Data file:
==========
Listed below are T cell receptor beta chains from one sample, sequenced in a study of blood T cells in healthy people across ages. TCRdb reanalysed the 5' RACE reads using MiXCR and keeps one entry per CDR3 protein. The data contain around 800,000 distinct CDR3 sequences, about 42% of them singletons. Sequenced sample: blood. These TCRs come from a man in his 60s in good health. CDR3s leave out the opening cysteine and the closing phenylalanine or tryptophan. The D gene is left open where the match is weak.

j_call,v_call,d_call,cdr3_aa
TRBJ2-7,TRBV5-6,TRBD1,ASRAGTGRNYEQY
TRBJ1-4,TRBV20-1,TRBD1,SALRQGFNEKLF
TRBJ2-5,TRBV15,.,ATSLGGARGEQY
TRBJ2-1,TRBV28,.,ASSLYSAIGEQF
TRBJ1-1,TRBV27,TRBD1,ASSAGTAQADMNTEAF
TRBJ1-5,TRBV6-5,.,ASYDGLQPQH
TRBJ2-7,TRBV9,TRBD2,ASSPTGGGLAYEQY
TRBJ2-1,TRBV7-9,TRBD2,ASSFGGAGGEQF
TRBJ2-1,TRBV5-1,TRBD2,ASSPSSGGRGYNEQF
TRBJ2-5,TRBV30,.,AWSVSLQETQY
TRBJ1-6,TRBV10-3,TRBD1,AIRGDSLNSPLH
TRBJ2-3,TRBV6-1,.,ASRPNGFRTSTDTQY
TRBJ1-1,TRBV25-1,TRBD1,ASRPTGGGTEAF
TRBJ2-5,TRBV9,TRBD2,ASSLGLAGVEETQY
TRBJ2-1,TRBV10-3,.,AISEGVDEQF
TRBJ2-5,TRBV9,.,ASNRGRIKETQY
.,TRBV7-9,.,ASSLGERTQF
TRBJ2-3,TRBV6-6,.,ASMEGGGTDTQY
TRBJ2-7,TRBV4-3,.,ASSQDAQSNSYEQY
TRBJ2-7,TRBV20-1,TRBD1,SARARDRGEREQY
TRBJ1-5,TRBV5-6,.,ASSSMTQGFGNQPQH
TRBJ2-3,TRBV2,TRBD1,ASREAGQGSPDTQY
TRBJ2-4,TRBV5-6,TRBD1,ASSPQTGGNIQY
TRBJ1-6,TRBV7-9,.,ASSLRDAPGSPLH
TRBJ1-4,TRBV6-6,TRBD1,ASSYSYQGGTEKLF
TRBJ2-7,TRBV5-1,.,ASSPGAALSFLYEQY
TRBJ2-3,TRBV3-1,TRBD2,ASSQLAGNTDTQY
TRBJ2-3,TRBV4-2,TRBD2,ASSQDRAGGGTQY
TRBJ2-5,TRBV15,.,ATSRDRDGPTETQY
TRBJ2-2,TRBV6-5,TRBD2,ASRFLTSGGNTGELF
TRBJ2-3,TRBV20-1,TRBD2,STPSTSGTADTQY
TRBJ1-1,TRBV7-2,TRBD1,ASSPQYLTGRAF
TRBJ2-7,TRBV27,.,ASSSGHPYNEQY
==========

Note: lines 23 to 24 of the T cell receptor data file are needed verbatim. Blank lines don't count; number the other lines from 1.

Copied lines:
TRBJ1-5,TRBV5-6,.,ASSSMTQGFGNQPQH
TRBJ2-3,TRBV2,TRBD1,ASREAGQGSPDTQY